Today Sufi ministry expands from the performance of the Sufi Universal Worship ritual to activism that serves the different needs of people who are facing challenges. As a student expands in greater ethical, historical, and cultural awareness they are encouraged to offer services in hospitals, hospice centers, prisons, clinics, adoption centers, and food distribution agencies that help those who are homeless. The Sufi minister (Cherag) serves others maintaining a tolerant and respectful acceptance of another’s belief system and cultural background. The goal of the World Religious study program is to develop ministers of deep spiritual direction and dedication who have a broad range of techniques and religious acumen to deal with the diverse belief systems of all people. The training goes for a period of twenty-four weeks after which ordination is given.

There are three aspects to Sufi Ministry: 1) Spiritual Practice, 2) Required Study, 3) and an understanding of The First Objects of Sufism which is to realize and spread the knowledge of unity, the religion of love and wisdom, so that the bias of faiths and beliefs may of itself fall away, the human heart may overflow with love, and all hatred caused by distinctions and differences may be rooted out.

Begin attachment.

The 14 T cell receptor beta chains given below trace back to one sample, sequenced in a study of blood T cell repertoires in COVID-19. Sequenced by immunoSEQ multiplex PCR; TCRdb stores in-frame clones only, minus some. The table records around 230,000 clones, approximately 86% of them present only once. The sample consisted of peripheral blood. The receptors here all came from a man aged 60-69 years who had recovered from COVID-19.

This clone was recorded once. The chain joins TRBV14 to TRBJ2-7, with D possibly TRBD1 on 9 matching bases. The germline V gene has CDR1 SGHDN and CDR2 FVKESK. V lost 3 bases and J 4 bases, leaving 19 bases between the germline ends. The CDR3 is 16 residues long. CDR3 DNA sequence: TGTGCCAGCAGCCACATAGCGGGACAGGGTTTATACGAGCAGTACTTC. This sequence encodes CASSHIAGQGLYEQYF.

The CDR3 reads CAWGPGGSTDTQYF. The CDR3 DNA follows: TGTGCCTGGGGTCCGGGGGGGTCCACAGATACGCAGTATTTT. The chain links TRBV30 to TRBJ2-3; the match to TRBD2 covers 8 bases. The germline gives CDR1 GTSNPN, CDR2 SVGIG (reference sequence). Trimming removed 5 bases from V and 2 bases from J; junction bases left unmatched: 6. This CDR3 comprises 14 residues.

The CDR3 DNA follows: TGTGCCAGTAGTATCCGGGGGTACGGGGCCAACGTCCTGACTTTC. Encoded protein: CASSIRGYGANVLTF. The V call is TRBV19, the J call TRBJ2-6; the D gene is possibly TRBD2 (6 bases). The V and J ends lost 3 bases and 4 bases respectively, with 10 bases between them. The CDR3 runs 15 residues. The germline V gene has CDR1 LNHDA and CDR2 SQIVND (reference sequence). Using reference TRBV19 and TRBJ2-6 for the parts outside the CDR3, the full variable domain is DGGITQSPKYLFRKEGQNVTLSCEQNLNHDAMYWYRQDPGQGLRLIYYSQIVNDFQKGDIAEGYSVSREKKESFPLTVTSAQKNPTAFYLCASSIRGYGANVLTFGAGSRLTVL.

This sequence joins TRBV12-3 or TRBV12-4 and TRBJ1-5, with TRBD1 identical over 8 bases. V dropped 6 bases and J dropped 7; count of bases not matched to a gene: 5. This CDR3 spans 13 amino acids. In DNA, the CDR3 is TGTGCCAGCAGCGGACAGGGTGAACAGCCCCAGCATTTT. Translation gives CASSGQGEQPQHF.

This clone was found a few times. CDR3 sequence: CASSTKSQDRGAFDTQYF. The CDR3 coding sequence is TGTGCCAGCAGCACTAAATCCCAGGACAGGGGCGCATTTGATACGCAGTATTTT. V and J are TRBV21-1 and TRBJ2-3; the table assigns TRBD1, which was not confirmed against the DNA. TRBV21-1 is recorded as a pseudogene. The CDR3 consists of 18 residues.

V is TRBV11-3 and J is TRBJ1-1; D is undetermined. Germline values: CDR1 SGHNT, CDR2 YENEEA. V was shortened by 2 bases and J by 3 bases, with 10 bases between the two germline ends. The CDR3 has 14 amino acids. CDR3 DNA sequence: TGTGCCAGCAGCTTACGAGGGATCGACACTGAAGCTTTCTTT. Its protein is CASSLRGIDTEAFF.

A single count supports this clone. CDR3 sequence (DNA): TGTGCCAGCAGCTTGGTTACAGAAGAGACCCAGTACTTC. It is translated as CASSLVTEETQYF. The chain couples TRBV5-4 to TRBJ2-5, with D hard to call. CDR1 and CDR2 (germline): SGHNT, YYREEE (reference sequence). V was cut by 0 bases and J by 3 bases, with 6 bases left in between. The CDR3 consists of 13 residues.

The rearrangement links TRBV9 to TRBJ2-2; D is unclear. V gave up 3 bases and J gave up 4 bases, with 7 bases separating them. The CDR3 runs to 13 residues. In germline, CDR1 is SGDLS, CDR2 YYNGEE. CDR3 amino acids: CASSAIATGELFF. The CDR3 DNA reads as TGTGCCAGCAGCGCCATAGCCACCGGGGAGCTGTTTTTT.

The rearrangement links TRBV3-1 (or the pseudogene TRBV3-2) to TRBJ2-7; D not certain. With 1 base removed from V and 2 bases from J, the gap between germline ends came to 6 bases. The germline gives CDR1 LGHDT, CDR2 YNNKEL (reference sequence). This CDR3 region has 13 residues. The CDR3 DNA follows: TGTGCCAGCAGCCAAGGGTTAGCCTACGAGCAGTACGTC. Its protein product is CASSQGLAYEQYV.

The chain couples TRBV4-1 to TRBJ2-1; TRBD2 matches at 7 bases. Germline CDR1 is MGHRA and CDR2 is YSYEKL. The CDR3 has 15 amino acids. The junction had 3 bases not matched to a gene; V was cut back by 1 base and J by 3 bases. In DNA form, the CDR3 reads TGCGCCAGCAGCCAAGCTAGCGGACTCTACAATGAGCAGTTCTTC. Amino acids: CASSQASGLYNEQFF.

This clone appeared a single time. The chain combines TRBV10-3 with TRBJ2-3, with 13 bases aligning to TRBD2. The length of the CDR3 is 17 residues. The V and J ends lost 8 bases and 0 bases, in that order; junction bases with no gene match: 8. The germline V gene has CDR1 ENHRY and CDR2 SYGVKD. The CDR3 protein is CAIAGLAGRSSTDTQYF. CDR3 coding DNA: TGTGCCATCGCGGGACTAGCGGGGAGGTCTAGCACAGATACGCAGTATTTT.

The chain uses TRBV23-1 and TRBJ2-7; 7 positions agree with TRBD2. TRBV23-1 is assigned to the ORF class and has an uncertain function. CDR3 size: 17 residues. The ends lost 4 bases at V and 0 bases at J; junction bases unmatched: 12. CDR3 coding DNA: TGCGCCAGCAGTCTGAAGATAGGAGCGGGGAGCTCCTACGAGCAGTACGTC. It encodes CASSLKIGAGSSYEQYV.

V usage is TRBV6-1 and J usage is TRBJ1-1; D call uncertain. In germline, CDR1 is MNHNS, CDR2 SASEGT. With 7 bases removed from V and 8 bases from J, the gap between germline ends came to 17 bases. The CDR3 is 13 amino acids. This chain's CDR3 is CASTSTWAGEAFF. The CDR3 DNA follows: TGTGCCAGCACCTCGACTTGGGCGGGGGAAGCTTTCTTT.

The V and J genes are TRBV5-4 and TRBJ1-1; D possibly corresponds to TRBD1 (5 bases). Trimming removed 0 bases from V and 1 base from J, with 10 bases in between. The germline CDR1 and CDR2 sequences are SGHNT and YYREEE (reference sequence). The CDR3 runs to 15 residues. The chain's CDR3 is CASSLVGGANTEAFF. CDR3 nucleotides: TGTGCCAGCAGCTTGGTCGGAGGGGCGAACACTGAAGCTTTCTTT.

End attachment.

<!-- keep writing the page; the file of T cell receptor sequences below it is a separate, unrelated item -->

1. Spiritual Practice: The individual student’s spiritual practice is a requirement for the course. It is expected that a person remains involved in their dedicated path while learning the mystical path of Sufism. One’s practice should embrace levels of concentration, contemplation, meditation as well as some level of breath-work. It is most important to have some understanding of the psychological states of being as well. Some students might have to consider taking other courses that bring insight and understanding into the psychological process and the human psyche. These practices are meant to help expand a learner’s knowledge base and prepare them to serve members of the extended community.
  2. The Required Study: The World Religious Scriptures will be required as primary texts. Questions will be assigned to each month’s lesson and will be for the deepening purpose of inquiry and understanding. It is from one’s responses that the individual begins to perceive the value and depth of the Sacred text. All questions and readings will be examined through the mystical insight of Hazrat Inayat Khan’s great work published in the Sufi Message Volumes: The Unity of Spiritual Ideals.